For now, Bernanke is saying it is up to fiscal policymakers to save the economy, but if he’s expecting Congress to do anything, he has clearly lost his sanity. The Fed will have an accommodative easing policy, which may or may not be called QE3, and they might wait past the June FOMC meeting if they feel the need to keep their powder dry, but make no mistake – the Fed will have an accommodative monetary policy. Of course, the Fed has tried an accommodative monetary policy two times before and the results were pathetic; well, it was pathetic for the economy but it was pretty sweet for the banksters. Of course, if the Fed decides to do nothing, no Quantitative Easing Part 3, then the money that’s been coming out of the stock market will turn into a torrent. Has the economy slowed enough to cause the Fed to dish out free money? Wrong question.
With all the malfeasance associated with JPMorgan this week, this next story hasn’t received the attention it deserves. Once again, MattTaibbi has dished some great dirt on Goldman Sachs. There has been an ongoing legal battle between Goldman Sachs, Bank of America/Merrill Lynch and Overstock.com. Last week, the banks filed some paperwork with the courts and they filed an unredacted version, and they inadvertently entered into public record a laundry list of misdeeds.
Specifically, the documents relate to short selling, which is a legal practice, except the way Goldman Sachs did it. Normally, short selling involves borrowing shares from a brokerage account. For example, if I think stock xyz is heading lower, I instruct my broker to borrow shares from your broker. Your broker takes the shares out of your account and gives them to me. I sell the shares, for example 1 million shares for $1 million, or a dollar per share. The price drops, and in a little time, I go out into the market and buy 1 million shares for 50 cents each, and I return those million shares to your broker and your broker puts a million shares into your account. You get nothing. Your broker collects a fee. I pocket $500k. All legal.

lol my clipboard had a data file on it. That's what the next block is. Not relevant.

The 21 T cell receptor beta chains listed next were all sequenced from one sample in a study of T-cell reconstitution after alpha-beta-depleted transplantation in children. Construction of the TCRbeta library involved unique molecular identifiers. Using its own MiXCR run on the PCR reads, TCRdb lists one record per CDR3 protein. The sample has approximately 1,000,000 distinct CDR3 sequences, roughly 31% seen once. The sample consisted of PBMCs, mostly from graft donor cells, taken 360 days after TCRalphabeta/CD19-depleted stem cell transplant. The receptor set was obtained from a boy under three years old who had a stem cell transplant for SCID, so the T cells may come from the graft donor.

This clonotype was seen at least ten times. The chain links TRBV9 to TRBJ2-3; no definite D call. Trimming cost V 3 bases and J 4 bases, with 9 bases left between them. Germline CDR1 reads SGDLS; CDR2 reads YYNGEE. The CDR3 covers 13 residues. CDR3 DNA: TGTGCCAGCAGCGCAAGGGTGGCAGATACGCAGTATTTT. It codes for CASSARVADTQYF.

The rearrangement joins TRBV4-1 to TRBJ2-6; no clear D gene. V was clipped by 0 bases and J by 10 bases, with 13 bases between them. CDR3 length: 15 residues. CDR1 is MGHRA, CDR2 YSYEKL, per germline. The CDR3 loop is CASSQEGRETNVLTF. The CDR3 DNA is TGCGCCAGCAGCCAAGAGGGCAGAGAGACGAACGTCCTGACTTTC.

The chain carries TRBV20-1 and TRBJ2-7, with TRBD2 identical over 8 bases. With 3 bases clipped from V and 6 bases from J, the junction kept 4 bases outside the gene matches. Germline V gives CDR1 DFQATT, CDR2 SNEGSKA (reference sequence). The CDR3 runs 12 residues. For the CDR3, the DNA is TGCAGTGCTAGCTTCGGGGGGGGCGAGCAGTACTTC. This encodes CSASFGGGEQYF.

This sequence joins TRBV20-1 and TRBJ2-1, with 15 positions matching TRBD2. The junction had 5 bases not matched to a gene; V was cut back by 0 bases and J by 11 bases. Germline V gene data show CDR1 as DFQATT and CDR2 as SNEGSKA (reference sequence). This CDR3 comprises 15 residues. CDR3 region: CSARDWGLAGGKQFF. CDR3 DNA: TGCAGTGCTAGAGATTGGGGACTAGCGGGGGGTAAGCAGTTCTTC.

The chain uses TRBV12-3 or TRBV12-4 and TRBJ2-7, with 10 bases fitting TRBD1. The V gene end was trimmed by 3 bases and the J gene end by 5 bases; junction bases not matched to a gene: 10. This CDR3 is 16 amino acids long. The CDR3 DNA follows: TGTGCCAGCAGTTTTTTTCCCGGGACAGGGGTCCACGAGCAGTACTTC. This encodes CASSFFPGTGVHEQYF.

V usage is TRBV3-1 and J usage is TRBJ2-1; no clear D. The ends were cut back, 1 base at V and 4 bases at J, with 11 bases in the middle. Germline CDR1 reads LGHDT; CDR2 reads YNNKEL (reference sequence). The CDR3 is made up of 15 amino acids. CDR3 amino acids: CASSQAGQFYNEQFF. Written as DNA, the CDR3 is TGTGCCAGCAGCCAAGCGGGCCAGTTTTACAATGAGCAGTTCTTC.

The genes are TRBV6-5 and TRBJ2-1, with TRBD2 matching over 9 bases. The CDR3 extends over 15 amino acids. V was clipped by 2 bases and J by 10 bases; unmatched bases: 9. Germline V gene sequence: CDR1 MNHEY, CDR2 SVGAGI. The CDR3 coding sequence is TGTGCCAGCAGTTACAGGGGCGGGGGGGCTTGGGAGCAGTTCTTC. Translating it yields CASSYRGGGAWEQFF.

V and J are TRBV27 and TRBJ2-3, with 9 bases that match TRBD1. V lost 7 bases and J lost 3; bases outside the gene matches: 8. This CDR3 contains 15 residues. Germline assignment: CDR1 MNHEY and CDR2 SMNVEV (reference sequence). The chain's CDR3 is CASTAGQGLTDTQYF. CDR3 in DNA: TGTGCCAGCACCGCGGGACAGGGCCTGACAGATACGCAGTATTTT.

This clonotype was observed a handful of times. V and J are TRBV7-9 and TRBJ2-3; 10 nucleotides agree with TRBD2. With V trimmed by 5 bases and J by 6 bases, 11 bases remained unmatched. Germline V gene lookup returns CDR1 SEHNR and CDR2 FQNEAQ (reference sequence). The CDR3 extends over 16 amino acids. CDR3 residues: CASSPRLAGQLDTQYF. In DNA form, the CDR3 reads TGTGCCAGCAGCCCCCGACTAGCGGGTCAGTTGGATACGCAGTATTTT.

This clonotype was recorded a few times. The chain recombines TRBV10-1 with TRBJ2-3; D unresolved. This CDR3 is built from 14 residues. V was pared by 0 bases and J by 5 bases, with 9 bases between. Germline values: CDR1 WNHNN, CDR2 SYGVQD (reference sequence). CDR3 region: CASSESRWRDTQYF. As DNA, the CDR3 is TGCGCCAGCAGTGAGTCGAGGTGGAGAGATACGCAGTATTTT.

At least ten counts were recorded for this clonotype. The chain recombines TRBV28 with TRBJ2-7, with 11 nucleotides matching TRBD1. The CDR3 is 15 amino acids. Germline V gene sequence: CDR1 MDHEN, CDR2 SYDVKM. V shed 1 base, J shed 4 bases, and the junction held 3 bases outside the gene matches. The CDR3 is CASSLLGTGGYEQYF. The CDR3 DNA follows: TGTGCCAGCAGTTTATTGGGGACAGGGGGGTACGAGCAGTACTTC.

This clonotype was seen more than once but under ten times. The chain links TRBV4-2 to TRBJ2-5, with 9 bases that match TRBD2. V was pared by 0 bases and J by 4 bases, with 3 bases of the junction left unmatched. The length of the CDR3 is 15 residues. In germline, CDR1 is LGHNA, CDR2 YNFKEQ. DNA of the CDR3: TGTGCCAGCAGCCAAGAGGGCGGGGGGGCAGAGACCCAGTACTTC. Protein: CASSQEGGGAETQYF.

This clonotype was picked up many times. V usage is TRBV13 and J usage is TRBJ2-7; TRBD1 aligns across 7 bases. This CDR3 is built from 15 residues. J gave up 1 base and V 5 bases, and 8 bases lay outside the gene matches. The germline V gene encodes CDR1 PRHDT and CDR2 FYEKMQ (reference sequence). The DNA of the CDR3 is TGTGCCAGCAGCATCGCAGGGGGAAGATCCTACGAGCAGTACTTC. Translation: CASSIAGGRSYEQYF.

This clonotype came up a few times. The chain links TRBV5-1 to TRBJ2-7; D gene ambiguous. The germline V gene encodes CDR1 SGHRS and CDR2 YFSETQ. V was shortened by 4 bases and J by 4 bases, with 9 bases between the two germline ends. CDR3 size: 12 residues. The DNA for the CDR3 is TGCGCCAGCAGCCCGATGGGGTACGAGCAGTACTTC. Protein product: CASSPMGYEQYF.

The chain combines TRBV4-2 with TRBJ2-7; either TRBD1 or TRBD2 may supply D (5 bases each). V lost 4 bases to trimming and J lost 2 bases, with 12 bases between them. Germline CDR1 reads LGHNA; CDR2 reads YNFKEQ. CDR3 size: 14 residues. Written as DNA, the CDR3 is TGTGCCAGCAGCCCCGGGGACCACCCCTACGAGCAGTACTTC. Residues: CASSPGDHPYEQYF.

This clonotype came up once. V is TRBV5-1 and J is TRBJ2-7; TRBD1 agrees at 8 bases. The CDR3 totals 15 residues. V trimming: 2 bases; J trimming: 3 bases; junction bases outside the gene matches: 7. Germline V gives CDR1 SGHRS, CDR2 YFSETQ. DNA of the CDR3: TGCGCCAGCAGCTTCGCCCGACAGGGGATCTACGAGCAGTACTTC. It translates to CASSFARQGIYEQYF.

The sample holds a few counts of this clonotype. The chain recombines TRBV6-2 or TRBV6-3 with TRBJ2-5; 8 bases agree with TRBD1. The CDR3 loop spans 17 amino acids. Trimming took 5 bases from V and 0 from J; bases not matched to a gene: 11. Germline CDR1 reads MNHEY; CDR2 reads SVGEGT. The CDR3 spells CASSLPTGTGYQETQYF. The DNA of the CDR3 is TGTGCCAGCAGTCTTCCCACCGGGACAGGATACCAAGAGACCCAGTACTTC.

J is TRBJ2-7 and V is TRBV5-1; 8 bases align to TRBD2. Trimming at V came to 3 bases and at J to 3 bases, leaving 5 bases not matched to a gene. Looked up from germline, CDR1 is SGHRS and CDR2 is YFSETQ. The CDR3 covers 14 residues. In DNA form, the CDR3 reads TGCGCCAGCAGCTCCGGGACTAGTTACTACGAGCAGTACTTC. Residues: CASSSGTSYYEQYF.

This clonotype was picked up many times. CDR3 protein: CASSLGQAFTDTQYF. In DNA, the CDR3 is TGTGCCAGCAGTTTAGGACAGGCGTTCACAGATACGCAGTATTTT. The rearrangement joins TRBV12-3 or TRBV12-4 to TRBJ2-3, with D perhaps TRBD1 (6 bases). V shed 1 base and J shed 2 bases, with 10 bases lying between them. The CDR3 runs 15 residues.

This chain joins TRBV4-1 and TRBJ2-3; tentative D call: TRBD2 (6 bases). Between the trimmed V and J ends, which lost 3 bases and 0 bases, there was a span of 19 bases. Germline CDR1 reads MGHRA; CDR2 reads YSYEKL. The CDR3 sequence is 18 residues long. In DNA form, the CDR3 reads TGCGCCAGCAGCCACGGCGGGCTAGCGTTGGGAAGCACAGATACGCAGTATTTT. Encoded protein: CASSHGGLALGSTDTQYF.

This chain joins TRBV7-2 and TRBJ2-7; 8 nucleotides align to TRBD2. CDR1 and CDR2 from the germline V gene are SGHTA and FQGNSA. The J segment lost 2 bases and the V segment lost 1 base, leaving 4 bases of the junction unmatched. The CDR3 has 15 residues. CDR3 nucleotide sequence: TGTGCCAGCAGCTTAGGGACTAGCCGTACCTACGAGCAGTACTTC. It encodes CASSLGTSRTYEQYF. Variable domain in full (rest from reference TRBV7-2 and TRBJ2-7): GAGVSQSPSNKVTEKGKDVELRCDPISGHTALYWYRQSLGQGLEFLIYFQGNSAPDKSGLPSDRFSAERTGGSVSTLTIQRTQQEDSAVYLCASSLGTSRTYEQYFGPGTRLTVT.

Although sometimes, it isn’t easy to find 1 million shares to lend to someone. When that happens, I have to pay your broker a premium to borrow the million shares. These hard-to-borrow stocks, stocks that cost money to borrow, are called negative rebate stocks. In some cases, these negative rebate stocks cost so much just to borrow that it doesn’t make sense to do the trade. Goldman Sachs figured out a way around that problem. Even if they couldn’t find another broker willing to lend shares, they did the trade anyway. Why bother paying the high cost of borrowing “negative rebate” stocks? Instead, Goldman Sachs just sold stock they didn’t possess. If you don’t have to actually locate and borrow stock before you short it, you’re creating an artificial supply of stock shares. At one point, 107% of all Overstock shares available for trade were short – a physical impossibility.
Here’s what it means – Goldman and Merrill made it cheaper and easier to bet down the value of the stock by adding fake supply, in turn making it easier to make money by destroying value. This is what the banks like Goldman Sachs and Merrill Lynch do when they turn the stock market into a casino – they destroy real, job-creating growth.